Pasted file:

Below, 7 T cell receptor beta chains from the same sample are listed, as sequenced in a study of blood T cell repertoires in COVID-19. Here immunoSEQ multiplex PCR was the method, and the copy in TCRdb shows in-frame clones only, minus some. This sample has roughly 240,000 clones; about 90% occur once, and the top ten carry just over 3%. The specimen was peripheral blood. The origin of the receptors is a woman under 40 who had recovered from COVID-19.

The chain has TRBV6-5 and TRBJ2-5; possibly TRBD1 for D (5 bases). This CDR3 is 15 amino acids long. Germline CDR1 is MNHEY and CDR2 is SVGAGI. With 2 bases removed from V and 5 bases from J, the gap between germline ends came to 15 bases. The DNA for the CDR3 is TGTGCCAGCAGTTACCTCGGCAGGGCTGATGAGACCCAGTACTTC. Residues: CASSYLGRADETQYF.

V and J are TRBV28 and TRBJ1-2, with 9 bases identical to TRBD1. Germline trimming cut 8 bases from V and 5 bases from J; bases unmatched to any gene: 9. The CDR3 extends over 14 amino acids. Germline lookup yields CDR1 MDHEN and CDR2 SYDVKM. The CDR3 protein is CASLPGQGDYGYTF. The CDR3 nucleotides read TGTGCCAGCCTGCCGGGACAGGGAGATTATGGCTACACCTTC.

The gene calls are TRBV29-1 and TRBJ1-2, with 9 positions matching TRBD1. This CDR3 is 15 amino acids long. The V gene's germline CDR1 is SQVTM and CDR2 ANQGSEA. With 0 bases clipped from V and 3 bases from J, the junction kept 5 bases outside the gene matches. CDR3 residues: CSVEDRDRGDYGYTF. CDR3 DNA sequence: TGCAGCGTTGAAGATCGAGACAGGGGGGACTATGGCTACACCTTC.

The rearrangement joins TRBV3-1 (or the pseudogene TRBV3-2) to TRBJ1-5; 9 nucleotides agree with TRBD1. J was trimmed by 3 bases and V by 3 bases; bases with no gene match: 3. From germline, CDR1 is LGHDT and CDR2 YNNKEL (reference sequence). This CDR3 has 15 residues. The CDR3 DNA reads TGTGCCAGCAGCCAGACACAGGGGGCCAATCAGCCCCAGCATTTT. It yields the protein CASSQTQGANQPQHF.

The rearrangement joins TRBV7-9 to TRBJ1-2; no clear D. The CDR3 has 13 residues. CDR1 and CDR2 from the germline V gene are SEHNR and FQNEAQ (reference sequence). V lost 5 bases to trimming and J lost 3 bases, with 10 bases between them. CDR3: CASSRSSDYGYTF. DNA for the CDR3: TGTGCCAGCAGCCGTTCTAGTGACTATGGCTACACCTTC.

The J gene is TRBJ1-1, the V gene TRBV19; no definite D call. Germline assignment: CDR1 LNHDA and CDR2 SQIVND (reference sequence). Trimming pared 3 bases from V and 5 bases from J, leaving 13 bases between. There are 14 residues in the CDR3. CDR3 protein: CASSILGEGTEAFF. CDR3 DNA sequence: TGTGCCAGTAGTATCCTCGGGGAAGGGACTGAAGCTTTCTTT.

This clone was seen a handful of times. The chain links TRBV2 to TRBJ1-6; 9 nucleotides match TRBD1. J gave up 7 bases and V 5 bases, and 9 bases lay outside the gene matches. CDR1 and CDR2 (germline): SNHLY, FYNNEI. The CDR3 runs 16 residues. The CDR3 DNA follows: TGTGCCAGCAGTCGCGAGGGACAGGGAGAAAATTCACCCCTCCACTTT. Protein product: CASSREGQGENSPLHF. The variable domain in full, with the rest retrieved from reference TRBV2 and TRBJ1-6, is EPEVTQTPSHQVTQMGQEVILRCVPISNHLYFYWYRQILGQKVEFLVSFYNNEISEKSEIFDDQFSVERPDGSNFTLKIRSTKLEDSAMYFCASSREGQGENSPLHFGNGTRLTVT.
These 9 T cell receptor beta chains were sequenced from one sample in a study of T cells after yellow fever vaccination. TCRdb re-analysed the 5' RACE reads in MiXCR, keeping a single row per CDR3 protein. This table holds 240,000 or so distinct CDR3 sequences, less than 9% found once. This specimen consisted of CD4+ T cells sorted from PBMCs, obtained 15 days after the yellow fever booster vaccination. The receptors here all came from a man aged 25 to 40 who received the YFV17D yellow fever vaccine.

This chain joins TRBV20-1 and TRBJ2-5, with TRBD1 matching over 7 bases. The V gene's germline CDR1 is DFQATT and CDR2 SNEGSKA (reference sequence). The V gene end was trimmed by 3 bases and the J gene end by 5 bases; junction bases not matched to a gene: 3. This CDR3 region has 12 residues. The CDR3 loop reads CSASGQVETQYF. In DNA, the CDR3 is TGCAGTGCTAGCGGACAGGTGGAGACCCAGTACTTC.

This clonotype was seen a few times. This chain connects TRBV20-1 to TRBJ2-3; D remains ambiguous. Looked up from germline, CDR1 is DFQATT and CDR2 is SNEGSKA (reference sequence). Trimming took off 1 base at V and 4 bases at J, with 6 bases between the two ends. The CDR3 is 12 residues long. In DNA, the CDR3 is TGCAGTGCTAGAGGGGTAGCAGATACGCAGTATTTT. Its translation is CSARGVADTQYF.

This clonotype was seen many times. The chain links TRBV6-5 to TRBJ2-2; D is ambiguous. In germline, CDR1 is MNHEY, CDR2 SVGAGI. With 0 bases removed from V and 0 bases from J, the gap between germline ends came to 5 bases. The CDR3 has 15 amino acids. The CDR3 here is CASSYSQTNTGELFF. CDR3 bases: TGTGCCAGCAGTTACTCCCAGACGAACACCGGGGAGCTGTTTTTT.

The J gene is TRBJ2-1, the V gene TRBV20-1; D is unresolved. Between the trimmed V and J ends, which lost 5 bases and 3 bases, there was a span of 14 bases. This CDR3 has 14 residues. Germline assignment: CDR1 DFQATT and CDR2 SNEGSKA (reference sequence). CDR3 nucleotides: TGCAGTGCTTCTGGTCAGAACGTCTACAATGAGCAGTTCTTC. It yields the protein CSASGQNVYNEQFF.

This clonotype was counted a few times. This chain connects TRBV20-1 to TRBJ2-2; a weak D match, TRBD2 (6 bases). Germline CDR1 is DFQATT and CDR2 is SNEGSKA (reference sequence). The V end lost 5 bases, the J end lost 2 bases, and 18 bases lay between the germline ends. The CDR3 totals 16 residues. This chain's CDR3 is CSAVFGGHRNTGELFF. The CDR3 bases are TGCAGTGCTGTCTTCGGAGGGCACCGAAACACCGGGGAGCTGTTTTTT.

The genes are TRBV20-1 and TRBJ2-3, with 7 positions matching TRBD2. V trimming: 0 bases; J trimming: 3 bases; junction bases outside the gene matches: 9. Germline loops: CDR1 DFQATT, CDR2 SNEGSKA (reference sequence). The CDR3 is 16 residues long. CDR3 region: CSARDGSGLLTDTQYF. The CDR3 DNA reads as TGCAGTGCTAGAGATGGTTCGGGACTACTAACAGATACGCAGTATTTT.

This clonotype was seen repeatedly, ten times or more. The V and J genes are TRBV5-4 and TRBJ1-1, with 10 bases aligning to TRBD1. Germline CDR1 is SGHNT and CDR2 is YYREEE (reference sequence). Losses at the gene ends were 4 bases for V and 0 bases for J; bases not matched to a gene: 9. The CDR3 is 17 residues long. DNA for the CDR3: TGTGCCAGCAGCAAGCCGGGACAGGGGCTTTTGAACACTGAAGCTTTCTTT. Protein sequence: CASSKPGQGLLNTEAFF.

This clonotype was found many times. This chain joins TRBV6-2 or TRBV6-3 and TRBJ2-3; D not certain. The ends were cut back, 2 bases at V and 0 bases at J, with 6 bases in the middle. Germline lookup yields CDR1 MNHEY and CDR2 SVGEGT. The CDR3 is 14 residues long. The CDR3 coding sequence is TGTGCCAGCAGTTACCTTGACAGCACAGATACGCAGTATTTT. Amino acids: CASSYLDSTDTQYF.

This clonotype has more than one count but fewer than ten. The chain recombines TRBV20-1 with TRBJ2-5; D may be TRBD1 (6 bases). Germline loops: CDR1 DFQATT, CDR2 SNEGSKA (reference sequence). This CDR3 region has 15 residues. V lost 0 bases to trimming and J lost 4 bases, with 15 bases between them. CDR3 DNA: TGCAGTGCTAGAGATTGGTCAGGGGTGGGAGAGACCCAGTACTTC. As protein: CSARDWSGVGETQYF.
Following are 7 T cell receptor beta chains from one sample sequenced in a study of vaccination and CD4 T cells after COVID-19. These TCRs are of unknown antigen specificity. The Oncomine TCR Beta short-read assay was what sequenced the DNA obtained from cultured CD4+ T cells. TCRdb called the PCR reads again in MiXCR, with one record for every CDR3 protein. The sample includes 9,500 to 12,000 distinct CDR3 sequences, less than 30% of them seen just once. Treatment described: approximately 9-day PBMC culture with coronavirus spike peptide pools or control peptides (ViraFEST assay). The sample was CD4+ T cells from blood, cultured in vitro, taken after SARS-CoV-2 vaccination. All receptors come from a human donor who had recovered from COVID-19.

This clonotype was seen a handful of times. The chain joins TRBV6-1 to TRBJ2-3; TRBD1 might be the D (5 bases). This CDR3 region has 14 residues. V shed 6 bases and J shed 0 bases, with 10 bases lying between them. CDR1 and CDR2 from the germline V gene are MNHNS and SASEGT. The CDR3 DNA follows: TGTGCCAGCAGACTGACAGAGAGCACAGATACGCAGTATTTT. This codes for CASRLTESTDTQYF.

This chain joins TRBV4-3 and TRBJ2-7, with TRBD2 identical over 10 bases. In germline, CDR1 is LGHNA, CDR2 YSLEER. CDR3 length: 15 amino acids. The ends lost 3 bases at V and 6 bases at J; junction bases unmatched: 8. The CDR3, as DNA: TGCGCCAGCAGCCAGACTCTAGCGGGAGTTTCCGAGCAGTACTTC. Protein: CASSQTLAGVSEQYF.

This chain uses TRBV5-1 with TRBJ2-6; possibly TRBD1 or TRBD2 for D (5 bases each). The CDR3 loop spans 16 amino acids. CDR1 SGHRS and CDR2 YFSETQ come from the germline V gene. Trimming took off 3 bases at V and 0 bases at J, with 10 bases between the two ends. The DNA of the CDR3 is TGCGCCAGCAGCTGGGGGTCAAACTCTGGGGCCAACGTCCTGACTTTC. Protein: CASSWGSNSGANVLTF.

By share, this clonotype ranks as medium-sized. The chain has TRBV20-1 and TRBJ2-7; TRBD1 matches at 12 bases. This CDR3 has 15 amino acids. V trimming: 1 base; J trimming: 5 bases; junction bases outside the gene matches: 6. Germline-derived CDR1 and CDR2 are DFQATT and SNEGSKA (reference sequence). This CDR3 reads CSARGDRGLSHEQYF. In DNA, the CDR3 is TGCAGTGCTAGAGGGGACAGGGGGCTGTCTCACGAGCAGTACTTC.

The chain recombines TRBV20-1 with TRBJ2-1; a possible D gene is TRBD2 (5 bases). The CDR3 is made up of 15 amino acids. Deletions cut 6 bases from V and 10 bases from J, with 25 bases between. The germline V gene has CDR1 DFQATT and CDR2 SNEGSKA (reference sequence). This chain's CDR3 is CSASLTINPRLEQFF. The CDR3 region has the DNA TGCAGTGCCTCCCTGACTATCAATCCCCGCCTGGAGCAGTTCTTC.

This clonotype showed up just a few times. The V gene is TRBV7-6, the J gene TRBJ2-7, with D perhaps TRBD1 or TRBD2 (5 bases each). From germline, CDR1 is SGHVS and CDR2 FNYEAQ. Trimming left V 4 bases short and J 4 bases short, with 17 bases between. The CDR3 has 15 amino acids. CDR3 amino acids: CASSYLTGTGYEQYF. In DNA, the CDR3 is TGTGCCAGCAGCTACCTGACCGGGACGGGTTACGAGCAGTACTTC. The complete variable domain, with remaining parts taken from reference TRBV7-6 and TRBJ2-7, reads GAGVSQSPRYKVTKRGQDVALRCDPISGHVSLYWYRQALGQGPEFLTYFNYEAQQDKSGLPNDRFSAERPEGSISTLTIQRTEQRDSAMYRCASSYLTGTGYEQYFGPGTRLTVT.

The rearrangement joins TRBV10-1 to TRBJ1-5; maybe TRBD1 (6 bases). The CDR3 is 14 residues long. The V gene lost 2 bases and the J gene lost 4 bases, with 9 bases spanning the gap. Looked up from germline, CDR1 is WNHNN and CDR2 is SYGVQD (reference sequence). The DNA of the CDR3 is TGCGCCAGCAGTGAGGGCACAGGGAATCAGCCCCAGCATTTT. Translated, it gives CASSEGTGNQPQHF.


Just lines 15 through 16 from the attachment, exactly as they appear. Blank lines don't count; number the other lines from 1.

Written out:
The genes are TRBV20-1 and TRBJ2-3, with 7 positions matching TRBD2. V trimming: 0 bases; J trimming: 3 bases; junction bases outside the gene matches: 9. Germline loops: CDR1 DFQATT, CDR2 SNEGSKA (reference sequence). The CDR3 is 16 residues long. CDR3 region: CSARDGSGLLTDTQYF. The CDR3 DNA reads as TGCAGTGCTAGAGATGGTTCGGGACTACTAACAGATACGCAGTATTTT.

This clonotype was seen repeatedly, ten times or more. The V and J genes are TRBV5-4 and TRBJ1-1, with 10 bases aligning to TRBD1. Germline CDR1 is SGHNT and CDR2 is YYREEE (reference sequence). Losses at the gene ends were 4 bases for V and 0 bases for J; bases not matched to a gene: 9. The CDR3 is 17 residues long. DNA for the CDR3: TGTGCCAGCAGCAAGCCGGGACAGGGGCTTTTGAACACTGAAGCTTTCTTT. Protein sequence: CASSKPGQGLLNTEAFF.